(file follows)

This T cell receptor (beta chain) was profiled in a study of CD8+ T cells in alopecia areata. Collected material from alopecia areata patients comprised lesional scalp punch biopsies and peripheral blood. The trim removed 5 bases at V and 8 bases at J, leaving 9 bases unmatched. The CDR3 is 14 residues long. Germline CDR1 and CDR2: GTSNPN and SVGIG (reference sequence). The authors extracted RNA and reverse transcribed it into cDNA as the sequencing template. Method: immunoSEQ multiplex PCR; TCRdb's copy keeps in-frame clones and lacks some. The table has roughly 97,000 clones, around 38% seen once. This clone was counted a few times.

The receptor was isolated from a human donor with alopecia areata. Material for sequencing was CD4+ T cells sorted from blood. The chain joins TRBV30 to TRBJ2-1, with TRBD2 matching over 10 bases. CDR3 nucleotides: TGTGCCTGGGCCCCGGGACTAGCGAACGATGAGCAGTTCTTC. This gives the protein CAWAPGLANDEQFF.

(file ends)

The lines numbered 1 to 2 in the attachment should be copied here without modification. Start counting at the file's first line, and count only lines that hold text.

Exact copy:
This T cell receptor (beta chain) was profiled in a study of CD8+ T cells in alopecia areata. Collected material from alopecia areata patients comprised lesional scalp punch biopsies and peripheral blood. The trim removed 5 bases at V and 8 bases at J, leaving 9 bases unmatched. The CDR3 is 14 residues long. Germline CDR1 and CDR2: GTSNPN and SVGIG (reference sequence). The authors extracted RNA and reverse transcribed it into cDNA as the sequencing template. Method: immunoSEQ multiplex PCR; TCRdb's copy keeps in-frame clones and lacks some. The table has roughly 97,000 clones, around 38% seen once. This clone was counted a few times.

The receptor was isolated from a human donor with alopecia areata. Material for sequencing was CD4+ T cells sorted from blood. The chain joins TRBV30 to TRBJ2-1, with TRBD2 matching over 10 bases. CDR3 nucleotides: TGTGCCTGGGCCCCGGGACTAGCGAACGATGAGCAGTTCTTC. This gives the protein CAWAPGLANDEQFF.